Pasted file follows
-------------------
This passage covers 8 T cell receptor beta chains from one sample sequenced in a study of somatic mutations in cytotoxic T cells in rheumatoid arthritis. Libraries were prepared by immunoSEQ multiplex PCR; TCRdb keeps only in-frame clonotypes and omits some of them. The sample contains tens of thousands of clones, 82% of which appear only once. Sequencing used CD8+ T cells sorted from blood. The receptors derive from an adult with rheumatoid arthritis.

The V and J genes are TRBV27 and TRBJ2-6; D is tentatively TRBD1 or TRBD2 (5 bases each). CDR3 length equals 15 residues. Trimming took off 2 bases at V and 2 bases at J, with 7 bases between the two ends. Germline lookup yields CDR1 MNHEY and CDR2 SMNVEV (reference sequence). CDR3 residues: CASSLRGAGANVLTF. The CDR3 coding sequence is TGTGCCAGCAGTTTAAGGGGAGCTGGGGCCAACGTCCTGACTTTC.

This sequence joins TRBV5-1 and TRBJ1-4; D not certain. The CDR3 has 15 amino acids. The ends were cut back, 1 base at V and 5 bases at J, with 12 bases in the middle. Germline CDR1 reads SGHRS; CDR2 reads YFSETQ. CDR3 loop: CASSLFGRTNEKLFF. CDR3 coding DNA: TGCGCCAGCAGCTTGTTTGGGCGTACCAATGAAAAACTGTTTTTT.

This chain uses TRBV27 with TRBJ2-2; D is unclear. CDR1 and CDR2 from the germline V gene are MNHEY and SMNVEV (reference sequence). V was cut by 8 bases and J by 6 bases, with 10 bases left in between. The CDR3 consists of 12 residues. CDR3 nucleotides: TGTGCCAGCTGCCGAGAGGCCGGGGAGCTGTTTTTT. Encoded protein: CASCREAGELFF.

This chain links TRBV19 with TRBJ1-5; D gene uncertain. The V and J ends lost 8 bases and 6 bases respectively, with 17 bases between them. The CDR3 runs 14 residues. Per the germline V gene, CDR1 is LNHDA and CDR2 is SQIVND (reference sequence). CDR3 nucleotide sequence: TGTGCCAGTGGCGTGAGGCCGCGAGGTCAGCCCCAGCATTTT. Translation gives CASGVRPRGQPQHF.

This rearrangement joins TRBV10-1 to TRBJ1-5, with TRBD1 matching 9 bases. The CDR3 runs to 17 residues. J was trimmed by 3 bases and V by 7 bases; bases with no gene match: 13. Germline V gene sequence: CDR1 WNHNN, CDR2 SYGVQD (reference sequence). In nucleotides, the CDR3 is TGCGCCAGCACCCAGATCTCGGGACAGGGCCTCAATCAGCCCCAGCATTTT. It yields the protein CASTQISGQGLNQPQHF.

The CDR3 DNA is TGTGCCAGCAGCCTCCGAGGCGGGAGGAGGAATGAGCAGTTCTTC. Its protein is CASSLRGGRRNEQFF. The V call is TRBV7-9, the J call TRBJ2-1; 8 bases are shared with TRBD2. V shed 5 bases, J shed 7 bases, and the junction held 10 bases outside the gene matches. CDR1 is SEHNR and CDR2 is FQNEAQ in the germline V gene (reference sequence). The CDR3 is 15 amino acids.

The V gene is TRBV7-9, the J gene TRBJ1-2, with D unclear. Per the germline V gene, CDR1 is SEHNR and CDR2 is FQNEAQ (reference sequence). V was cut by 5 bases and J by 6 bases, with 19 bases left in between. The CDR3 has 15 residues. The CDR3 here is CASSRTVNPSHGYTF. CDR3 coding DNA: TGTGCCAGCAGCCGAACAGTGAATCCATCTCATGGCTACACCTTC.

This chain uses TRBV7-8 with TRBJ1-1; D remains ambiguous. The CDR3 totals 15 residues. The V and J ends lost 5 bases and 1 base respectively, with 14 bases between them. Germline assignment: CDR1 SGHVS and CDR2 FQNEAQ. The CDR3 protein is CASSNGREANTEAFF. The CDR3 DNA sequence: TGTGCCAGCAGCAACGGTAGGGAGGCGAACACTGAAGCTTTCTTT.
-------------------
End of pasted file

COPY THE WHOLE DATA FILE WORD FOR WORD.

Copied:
This passage covers 8 T cell receptor beta chains from one sample sequenced in a study of somatic mutations in cytotoxic T cells in rheumatoid arthritis. Libraries were prepared by immunoSEQ multiplex PCR; TCRdb keeps only in-frame clonotypes and omits some of them. The sample contains tens of thousands of clones, 82% of which appear only once. Sequencing used CD8+ T cells sorted from blood. The receptors derive from an adult with rheumatoid arthritis.

The V and J genes are TRBV27 and TRBJ2-6; D is tentatively TRBD1 or TRBD2 (5 bases each). CDR3 length equals 15 residues. Trimming took off 2 bases at V and 2 bases at J, with 7 bases between the two ends. Germline lookup yields CDR1 MNHEY and CDR2 SMNVEV (reference sequence). CDR3 residues: CASSLRGAGANVLTF. The CDR3 coding sequence is TGTGCCAGCAGTTTAAGGGGAGCTGGGGCCAACGTCCTGACTTTC.

This sequence joins TRBV5-1 and TRBJ1-4; D not certain. The CDR3 has 15 amino acids. The ends were cut back, 1 base at V and 5 bases at J, with 12 bases in the middle. Germline CDR1 reads SGHRS; CDR2 reads YFSETQ. CDR3 loop: CASSLFGRTNEKLFF. CDR3 coding DNA: TGCGCCAGCAGCTTGTTTGGGCGTACCAATGAAAAACTGTTTTTT.

This chain uses TRBV27 with TRBJ2-2; D is unclear. CDR1 and CDR2 from the germline V gene are MNHEY and SMNVEV (reference sequence). V was cut by 8 bases and J by 6 bases, with 10 bases left in between. The CDR3 consists of 12 residues. CDR3 nucleotides: TGTGCCAGCTGCCGAGAGGCCGGGGAGCTGTTTTTT. Encoded protein: CASCREAGELFF.

This chain links TRBV19 with TRBJ1-5; D gene uncertain. The V and J ends lost 8 bases and 6 bases respectively, with 17 bases between them. The CDR3 runs 14 residues. Per the germline V gene, CDR1 is LNHDA and CDR2 is SQIVND (reference sequence). CDR3 nucleotide sequence: TGTGCCAGTGGCGTGAGGCCGCGAGGTCAGCCCCAGCATTTT. Translation gives CASGVRPRGQPQHF.

This rearrangement joins TRBV10-1 to TRBJ1-5, with TRBD1 matching 9 bases. The CDR3 runs to 17 residues. J was trimmed by 3 bases and V by 7 bases; bases with no gene match: 13. Germline V gene sequence: CDR1 WNHNN, CDR2 SYGVQD (reference sequence). In nucleotides, the CDR3 is TGCGCCAGCACCCAGATCTCGGGACAGGGCCTCAATCAGCCCCAGCATTTT. It yields the protein CASTQISGQGLNQPQHF.

The CDR3 DNA is TGTGCCAGCAGCCTCCGAGGCGGGAGGAGGAATGAGCAGTTCTTC. Its protein is CASSLRGGRRNEQFF. The V call is TRBV7-9, the J call TRBJ2-1; 8 bases are shared with TRBD2. V shed 5 bases, J shed 7 bases, and the junction held 10 bases outside the gene matches. CDR1 is SEHNR and CDR2 is FQNEAQ in the germline V gene (reference sequence). The CDR3 is 15 amino acids.

The V gene is TRBV7-9, the J gene TRBJ1-2, with D unclear. Per the germline V gene, CDR1 is SEHNR and CDR2 is FQNEAQ (reference sequence). V was cut by 5 bases and J by 6 bases, with 19 bases left in between. The CDR3 has 15 residues. The CDR3 here is CASSRTVNPSHGYTF. CDR3 coding DNA: TGTGCCAGCAGCCGAACAGTGAATCCATCTCATGGCTACACCTTC.

This chain uses TRBV7-8 with TRBJ1-1; D remains ambiguous. The CDR3 totals 15 residues. The V and J ends lost 5 bases and 1 base respectively, with 14 bases between them. Germline assignment: CDR1 SGHVS and CDR2 FQNEAQ. The CDR3 protein is CASSNGREANTEAFF. The CDR3 DNA sequence: TGTGCCAGCAGCAACGGTAGGGAGGCGAACACTGAAGCTTTCTTT.